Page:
November 20th, 2007

Shadowmancer

The Other

SPECHTREUM



The OTHER
VII A.S. Written by Tom Tyron. Directed by Robert Mulligan. Music by Jerry Goldsmith. Starring Uta Hagen, Diana Muldaur, Chris Udvarnoky, Martin Udvarnoky, Norma Connolly, Victor French, Loretta Leversee, Lou Frizzell, Portia Nelson, Jenny Sullivan, John Ritter. Genre: Horror.
That harmless-looking dear, may be the one to fear...

Set in rural, provincial New England in the early 20th century, The Other is one of those "evil child" films in which a veritable "evil twin" scenario unfolds when one of the two Perry brothers perishes at the bottom of a well. The very apparent subconscious ghost of 'Holland' takes root in Niles' schizophrenic mind, wherein he deals with his grief by externalizing his dead brother as a mischievous split personality influence, thus committing various gruesome murders. To Niles, his brother is very real in his subjective reality, with all the blame transferred onto him, the "other". A definite mental dissociation.

One by one, the country folk in this small township begin experiencing a series of mysterious deaths, with no one the wiser that it could possibly be this very clever innocent-looking child, and thus, the events continue to unfold.

Victims include his very own parents, an obnoxious whining playmate, a musical old lady, and perhaps most disturbingly, even a new-born baby: Dad "trips" and falls into the barn cellar; after discovering and confiscating a secret item, Mom tumbles down a flight of stairs but survives with paralysis; a tattle-telling boy is impaled on a conveniently-placed pitchfork while jumping into a hay bale playing "King of The Mountain", even though he was forbidden to romp therein; Mrs. Rowe is quite literally frightened to death {her phobia is exploited}; probably feeling all the attention he craved was being diverted, the new-born baby goes missing one stormy night only to meet a tragic fate, while shifting the blame onto a local farmhand. In each case, it became an exaggerated matter of revenge wherein his 'evil twin' felt justified to finalize.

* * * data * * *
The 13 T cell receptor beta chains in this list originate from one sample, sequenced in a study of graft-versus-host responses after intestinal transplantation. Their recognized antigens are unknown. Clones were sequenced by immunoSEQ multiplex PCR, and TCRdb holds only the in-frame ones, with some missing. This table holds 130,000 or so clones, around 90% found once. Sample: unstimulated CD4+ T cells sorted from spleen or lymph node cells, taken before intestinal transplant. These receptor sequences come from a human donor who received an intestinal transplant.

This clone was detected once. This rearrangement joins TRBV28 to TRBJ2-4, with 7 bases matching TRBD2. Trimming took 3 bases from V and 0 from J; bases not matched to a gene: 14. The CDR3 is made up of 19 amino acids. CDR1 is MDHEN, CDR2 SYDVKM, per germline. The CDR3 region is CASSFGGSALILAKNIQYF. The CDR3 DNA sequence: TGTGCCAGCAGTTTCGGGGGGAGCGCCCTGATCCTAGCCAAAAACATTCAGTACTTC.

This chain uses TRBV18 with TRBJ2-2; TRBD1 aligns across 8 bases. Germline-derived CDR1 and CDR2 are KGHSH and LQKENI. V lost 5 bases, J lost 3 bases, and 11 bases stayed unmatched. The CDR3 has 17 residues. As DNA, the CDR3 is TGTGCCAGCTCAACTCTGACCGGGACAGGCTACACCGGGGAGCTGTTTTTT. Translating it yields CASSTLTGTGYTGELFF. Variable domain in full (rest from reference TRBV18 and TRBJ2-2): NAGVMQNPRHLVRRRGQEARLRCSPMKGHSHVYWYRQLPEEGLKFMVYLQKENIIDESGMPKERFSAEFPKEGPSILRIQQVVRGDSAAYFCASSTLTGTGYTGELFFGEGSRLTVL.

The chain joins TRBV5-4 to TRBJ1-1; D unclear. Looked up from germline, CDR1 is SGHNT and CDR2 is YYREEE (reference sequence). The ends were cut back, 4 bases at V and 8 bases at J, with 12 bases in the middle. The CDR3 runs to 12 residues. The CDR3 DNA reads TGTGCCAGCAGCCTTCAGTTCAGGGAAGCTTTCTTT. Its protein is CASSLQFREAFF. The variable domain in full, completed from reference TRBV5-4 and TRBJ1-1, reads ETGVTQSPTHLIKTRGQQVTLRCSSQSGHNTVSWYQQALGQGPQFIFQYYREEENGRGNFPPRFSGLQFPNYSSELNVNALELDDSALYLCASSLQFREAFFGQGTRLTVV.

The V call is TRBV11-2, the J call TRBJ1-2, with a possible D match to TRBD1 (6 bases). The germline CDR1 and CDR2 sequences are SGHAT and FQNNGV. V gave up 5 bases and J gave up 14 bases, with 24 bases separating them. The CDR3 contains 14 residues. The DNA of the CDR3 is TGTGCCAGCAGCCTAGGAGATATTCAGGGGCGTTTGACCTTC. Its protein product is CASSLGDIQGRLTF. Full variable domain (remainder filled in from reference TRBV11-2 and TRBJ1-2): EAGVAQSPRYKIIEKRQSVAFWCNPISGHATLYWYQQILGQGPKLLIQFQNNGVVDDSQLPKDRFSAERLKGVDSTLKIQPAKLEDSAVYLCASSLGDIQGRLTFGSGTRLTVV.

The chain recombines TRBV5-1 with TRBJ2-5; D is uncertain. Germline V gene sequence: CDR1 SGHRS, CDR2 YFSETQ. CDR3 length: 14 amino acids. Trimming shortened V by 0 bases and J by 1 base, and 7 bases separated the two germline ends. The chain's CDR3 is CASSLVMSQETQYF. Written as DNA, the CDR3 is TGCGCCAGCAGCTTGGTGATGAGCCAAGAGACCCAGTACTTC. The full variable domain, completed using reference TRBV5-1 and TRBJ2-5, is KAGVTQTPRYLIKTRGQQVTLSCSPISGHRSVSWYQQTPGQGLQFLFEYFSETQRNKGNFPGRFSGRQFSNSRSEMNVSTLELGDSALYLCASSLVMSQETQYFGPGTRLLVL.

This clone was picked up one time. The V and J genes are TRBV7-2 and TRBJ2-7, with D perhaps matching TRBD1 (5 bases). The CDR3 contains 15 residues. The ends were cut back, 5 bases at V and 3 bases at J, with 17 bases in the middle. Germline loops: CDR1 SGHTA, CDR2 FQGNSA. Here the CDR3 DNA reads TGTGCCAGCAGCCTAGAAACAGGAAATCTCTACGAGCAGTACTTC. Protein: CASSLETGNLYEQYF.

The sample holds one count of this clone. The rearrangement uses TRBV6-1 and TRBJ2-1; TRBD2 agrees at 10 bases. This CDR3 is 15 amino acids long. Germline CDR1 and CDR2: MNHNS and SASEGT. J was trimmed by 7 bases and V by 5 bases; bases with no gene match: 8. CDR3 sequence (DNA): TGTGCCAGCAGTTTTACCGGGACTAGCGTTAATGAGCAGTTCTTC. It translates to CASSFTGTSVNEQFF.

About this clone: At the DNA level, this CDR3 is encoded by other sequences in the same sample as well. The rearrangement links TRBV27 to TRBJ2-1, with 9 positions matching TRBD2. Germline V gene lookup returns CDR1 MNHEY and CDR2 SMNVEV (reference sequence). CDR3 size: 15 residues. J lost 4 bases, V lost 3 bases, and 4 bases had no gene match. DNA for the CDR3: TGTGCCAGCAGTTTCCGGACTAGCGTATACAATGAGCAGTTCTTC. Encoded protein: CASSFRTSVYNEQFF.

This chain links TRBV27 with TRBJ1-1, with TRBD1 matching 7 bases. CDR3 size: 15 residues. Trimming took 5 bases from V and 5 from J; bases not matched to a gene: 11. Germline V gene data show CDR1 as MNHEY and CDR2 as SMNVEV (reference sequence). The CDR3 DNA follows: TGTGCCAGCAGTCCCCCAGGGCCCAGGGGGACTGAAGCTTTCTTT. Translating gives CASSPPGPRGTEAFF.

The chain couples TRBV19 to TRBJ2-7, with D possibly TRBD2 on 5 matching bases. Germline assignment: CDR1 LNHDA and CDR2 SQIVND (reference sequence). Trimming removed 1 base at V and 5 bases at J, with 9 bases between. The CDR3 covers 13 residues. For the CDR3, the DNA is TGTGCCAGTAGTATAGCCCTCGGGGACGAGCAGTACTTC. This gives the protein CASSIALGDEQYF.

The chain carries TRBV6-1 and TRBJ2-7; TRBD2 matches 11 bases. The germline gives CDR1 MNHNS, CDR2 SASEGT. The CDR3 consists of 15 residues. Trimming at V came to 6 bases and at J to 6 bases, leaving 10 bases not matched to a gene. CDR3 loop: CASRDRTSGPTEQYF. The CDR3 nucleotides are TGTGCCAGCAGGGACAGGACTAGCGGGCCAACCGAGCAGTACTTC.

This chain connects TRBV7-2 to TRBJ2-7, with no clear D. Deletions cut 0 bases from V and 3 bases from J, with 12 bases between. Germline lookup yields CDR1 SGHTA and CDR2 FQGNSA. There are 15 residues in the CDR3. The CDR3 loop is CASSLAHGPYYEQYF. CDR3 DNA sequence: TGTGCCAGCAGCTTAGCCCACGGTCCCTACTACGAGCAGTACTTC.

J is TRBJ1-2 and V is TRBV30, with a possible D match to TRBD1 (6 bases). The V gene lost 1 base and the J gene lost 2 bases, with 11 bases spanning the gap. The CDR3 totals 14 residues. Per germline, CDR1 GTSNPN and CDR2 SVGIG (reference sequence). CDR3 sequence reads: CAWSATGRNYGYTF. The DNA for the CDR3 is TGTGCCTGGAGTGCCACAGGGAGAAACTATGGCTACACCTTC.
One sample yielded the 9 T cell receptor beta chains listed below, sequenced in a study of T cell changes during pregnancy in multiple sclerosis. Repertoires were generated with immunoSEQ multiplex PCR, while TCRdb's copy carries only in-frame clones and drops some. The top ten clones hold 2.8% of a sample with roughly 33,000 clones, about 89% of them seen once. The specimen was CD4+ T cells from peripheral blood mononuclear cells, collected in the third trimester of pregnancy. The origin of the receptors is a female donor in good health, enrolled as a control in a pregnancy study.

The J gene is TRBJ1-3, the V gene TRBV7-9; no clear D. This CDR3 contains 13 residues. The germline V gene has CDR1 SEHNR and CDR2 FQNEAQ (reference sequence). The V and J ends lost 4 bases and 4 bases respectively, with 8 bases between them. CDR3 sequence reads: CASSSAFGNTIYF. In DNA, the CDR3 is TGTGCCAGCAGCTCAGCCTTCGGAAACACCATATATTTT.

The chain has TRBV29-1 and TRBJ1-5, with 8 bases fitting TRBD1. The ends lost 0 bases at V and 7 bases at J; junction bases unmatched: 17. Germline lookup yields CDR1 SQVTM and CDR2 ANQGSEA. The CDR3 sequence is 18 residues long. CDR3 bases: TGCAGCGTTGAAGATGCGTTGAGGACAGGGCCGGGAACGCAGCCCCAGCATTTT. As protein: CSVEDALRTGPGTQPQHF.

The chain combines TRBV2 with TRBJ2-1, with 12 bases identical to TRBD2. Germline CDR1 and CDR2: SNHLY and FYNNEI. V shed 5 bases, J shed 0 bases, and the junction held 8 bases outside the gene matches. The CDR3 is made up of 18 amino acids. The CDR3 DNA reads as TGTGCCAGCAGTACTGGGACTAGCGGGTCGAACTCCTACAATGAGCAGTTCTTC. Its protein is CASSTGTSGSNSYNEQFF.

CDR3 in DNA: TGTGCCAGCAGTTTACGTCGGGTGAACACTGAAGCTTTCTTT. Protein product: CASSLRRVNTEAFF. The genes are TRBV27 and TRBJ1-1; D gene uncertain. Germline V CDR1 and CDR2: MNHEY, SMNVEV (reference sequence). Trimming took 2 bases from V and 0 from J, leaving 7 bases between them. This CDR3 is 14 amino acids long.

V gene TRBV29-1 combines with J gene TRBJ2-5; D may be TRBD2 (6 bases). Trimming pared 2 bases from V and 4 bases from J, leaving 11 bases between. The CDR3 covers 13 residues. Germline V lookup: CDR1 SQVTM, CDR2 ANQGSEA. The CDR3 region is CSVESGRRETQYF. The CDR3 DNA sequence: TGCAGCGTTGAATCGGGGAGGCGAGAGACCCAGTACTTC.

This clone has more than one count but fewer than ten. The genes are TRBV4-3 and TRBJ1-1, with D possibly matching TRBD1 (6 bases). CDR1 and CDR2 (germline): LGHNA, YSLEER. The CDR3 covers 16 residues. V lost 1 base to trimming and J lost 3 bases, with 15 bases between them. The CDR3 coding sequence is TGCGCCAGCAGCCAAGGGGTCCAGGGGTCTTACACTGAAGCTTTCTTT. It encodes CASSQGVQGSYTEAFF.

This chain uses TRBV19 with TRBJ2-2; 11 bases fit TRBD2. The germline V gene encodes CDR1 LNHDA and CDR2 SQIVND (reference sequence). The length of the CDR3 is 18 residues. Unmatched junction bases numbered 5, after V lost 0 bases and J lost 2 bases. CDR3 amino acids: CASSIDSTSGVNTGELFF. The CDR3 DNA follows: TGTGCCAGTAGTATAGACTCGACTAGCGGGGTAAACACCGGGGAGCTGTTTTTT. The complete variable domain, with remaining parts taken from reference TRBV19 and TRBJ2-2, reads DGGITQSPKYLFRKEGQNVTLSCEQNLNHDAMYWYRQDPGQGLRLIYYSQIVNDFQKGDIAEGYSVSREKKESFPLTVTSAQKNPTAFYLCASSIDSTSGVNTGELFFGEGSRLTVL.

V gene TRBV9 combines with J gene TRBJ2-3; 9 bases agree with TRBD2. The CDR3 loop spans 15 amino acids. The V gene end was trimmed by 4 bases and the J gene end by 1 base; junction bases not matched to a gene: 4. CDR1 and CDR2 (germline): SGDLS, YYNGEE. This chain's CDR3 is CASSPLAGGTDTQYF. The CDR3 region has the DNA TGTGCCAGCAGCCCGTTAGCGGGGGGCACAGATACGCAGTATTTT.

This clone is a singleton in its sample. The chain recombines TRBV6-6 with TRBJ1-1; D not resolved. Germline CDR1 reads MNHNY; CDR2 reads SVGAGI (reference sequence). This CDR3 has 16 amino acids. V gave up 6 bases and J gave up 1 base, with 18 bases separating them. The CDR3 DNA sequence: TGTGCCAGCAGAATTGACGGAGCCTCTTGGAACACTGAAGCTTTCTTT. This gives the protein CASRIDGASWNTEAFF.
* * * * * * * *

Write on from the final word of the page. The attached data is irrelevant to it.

Throughout the film, Niles is counseled by the wise and kind Ada about his special gifts, a gypsy-grandmother type who teaches him to practice mental projection via visualization, wherein he travels into the perspective of a raven, flying forth across the land wherein he actually prognosticates the demise of the pestiferous boy. Learning of his nefarious 'Holland' alter-ego, she tries to provide grounding through asserting his death by admonishing him to 'view' his brother at the grave in the coffin, but it proves too much for his mind's eye, and so she assents. She eventually learns the extent of his deeds, blames herself, and thereby takes it upon herself to rid the town of them both.

Besides the deaths, other notable scenes include a trip to the carnival, wherein he witnesses various 'freaks', and the shenanigans of an illusionist 'disappearing' for the crowd.

For a horror movie, the film uses atypical wholesome-like common-day settings as a stage, instead of standard nightmarish props, effects, characters, or environments, seemingly stating that the likelihood of such occurrences could unexpectedly happen any where at any time, even in the most day-lit or misperceived 'safe' circumstances. The Other also features a marvelous score by the extraordinary Jerry Goldsmith. ∞